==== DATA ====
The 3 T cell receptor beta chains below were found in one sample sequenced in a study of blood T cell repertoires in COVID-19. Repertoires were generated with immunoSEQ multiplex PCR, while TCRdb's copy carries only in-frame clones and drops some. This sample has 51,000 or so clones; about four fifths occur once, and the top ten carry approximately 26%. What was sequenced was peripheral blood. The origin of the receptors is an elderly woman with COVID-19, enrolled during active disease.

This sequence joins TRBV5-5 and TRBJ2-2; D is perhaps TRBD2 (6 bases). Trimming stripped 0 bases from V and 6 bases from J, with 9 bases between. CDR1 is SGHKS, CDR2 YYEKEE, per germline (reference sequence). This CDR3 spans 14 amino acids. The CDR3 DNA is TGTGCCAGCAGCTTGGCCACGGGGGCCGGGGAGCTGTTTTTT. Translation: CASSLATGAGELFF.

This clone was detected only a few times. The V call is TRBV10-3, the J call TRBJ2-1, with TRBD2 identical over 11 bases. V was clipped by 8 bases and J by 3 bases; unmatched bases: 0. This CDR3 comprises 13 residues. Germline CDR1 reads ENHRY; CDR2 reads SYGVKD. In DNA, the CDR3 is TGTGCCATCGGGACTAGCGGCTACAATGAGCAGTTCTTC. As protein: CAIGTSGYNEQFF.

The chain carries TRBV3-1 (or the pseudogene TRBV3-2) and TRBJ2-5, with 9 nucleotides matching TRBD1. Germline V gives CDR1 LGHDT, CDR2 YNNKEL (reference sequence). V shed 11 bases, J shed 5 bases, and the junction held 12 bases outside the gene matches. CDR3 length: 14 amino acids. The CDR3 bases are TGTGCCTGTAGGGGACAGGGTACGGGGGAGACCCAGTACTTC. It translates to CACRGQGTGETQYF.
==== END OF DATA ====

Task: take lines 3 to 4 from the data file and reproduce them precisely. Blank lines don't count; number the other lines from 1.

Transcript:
This clone was detected only a few times. The V call is TRBV10-3, the J call TRBJ2-1, with TRBD2 identical over 11 bases. V was clipped by 8 bases and J by 3 bases; unmatched bases: 0. This CDR3 comprises 13 residues. Germline CDR1 reads ENHRY; CDR2 reads SYGVKD. In DNA, the CDR3 is TGTGCCATCGGGACTAGCGGCTACAATGAGCAGTTCTTC. As protein: CAIGTSGYNEQFF.

The chain carries TRBV3-1 (or the pseudogene TRBV3-2) and TRBJ2-5, with 9 nucleotides matching TRBD1. Germline V gives CDR1 LGHDT, CDR2 YNNKEL (reference sequence). V shed 11 bases, J shed 5 bases, and the junction held 12 bases outside the gene matches. CDR3 length: 14 amino acids. The CDR3 bases are TGTGCCTGTAGGGGACAGGGTACGGGGGAGACCCAGTACTTC. It translates to CACRGQGTGETQYF.